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The learning theory/cupboard love theory
of attachment
Proposes all behaviour is learned through one out of two types of conditioning.
1) Classical conditioning ­ Learning through association:
Pavlov's dogs were used to explain attachment. Food (UCS) produces a sense of
pleasure (UCR). The person who feeds (CS) becomes associated with food,
causing the feeder to eventually produce the pleasure associated with food, so the
pleasure becomes the CR (little albert).
2) Operant conditioning ­ Learning through reinforcement:
Learning also occurs when we're rewarded for doing something with praise or a
material reward, so each time you do something good, it will result in positive
reinforcement, which means you're likely to do it again, and visa versa with
negative reinforcement.
Dollard and Miller (1950) came up with the theory that hungry infants feel
uncomfortable producing a drive to reduce the discomfort. When the infant is fed,
the feeling of hunger is replaced with a feeling of pleasure, so food becomes the
primary reinforcer, and the feeder is the secondary reinforcer.…read more

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Strengths and weaknesses
Strengths:
Provides an adequate explanation of how attachments form as we know we
do learn through association and reinforcement.
Weaknesses:
Main weakness is the role of food, as people still seem to believe it plays an
integral role in developing a close relationship, which has been undermined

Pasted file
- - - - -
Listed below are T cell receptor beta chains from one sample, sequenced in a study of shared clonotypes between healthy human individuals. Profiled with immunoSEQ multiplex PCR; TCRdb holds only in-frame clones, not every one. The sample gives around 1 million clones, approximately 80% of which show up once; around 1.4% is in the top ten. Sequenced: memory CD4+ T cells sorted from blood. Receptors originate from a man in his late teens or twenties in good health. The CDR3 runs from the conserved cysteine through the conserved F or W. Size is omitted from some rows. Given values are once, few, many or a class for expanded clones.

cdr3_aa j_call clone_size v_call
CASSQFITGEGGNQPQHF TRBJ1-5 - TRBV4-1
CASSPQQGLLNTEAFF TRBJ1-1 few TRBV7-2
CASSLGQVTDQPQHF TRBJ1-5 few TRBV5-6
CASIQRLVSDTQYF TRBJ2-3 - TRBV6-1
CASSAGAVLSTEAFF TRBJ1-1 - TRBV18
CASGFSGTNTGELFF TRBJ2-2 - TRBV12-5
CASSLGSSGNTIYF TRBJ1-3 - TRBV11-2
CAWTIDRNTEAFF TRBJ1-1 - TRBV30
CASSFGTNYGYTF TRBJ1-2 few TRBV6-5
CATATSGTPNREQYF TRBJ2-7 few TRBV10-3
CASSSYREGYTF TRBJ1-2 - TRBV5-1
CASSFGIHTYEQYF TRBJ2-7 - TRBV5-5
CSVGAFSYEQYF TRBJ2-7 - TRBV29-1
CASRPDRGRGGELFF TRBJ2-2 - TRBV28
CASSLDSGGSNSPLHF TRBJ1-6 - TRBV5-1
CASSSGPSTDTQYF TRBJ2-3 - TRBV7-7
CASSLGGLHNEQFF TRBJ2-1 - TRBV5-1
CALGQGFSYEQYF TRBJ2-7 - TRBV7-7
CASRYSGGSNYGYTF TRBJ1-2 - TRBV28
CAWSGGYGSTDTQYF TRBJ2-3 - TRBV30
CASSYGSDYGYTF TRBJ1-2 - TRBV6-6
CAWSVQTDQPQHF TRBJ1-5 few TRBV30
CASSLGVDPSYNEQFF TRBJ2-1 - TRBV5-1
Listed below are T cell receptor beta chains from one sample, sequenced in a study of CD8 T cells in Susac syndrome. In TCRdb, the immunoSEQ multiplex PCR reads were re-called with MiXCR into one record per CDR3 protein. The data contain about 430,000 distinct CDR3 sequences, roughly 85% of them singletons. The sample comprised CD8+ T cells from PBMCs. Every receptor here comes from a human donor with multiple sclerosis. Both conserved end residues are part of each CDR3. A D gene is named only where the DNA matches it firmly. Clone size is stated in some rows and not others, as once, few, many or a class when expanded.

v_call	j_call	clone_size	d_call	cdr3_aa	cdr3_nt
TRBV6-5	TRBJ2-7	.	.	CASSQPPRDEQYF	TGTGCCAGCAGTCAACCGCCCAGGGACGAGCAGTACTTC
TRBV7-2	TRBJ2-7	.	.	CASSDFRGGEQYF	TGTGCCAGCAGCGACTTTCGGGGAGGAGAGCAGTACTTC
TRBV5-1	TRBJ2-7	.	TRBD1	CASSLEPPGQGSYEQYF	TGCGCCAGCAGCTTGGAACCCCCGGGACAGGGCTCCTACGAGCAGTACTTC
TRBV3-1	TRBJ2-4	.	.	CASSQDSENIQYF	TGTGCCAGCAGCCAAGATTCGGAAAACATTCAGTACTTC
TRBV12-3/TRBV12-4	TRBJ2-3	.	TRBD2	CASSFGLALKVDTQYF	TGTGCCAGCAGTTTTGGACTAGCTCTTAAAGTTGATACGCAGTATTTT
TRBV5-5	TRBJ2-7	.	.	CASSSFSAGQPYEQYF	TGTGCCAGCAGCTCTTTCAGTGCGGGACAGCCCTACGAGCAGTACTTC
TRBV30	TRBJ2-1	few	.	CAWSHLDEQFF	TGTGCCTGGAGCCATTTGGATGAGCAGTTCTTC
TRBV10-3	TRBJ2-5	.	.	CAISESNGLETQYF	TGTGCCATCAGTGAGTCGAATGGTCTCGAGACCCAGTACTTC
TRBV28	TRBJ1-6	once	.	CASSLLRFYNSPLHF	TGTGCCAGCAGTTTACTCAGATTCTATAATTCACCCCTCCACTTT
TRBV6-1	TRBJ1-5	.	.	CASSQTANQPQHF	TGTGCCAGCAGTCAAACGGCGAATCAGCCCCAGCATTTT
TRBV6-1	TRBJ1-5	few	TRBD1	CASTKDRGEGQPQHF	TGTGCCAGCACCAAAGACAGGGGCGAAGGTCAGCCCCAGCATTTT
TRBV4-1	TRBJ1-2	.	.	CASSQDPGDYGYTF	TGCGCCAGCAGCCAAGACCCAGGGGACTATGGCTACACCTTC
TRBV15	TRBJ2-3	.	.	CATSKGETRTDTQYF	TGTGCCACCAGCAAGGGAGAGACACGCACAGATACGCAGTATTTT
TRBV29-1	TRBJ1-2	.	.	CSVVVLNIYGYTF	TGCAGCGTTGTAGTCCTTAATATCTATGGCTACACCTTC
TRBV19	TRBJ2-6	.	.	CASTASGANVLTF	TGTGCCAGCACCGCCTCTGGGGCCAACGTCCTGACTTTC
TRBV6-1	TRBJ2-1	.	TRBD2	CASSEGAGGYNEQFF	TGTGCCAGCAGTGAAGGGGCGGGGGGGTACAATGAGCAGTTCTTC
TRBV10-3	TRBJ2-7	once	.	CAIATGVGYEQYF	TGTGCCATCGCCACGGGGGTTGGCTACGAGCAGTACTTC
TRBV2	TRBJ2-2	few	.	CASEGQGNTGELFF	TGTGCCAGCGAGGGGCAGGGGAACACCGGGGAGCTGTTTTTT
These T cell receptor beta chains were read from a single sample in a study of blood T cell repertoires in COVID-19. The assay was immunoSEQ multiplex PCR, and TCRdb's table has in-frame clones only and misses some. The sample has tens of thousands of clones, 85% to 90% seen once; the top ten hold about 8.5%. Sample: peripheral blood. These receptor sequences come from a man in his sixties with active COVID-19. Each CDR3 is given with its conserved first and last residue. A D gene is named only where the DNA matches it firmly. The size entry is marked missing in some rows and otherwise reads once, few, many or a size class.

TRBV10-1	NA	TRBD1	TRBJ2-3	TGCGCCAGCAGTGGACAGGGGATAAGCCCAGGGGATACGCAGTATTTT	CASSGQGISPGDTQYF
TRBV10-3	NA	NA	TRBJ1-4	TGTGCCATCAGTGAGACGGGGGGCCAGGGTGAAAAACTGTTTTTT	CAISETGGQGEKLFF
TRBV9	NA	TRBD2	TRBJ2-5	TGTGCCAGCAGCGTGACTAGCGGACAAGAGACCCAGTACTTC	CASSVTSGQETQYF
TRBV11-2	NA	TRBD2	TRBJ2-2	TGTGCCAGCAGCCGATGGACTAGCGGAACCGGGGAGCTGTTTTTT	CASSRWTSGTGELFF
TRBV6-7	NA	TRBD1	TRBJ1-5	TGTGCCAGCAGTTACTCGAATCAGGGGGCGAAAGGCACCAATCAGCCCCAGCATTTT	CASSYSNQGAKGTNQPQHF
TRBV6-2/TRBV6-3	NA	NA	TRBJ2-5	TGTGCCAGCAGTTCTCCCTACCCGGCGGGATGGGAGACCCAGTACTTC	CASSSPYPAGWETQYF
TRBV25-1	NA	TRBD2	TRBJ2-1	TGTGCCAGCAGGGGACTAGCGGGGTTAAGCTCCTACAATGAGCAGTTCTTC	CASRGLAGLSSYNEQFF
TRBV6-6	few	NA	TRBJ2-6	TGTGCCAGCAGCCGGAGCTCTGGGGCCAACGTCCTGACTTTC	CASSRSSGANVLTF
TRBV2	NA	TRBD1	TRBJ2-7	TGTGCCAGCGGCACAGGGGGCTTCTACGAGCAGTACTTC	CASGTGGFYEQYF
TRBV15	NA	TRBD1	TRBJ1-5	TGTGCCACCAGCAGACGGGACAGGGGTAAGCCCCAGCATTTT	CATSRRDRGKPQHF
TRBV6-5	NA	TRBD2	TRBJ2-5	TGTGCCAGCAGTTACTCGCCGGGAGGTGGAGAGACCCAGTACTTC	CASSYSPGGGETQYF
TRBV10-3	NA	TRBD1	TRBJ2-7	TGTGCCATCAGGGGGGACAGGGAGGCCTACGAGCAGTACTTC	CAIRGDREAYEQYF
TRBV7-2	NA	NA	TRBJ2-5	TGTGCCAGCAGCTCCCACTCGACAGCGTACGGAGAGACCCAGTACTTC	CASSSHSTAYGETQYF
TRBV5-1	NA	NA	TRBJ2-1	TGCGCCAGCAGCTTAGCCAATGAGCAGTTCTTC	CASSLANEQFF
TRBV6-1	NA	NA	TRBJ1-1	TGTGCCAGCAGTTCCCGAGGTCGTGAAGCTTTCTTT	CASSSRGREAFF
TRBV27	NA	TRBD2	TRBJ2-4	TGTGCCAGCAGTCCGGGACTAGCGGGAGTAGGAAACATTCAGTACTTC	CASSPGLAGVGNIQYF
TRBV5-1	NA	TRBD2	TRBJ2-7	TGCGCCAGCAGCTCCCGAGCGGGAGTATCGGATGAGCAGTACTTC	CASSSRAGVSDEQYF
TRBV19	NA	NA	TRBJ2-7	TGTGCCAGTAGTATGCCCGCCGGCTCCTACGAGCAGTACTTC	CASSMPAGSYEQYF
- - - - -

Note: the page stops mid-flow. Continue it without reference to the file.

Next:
by a study conducted by Harlow. He used monkeys who had became
distressed when cages were cleaned, as the sanitary pads which lined the
bottom, had become a `security blanket'. Harlow created two wire mothers,
one made of cloth, and one with milk. According to the learning theory, they
should have attached to the lactating mother, but they didn't, and would cling
to the cloth mother, especially when scared. (May not be generalised to
humans).
Additionally another study was conducted by Schaffer & Emerson in which
60 babies were observed, and it was found that they were most attached to the
person who was most responsive with them, not the feeder.…read more

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Bowlby's theory of attachment
Adaptive & innate: Children have an innate drive to become attached to the caregiver (like
imprinting) because attachment has long term benefits. Therefore attachment is adaptive because
they increase the likelihood of survival.
Sensitive period: Since attachment is innate there is a limited window for development
(sensitive period). He suggests this is the 2nd quarter of the first year, when infants are most
sensitive to development of attachments. If you miss this window, he says you wont form
attachments.
Care giving is innate: It's an adaptive behaviour which increases the offspring's chance of
survival, infants are born with social releasers such as smiling or crying, which causes a care giving
behaviour.
A secure base: Attachment is protection and acts as a secure base for children.
Monotropy & Hierarchy: One of the many attachments infants will form will be a primary
attachment with the person who responds best to their social releasers (usually the mother) and this
is known as the monotropy. The child will attach to the most sensitively responding caregiver and
he calls this the sensitivity hypothesis. The rest fall into ranking.
Internal working model: Cluster of concepts about relationships and what to expect from
others.
The continuity hypothesis: The view that there is a link between early attachment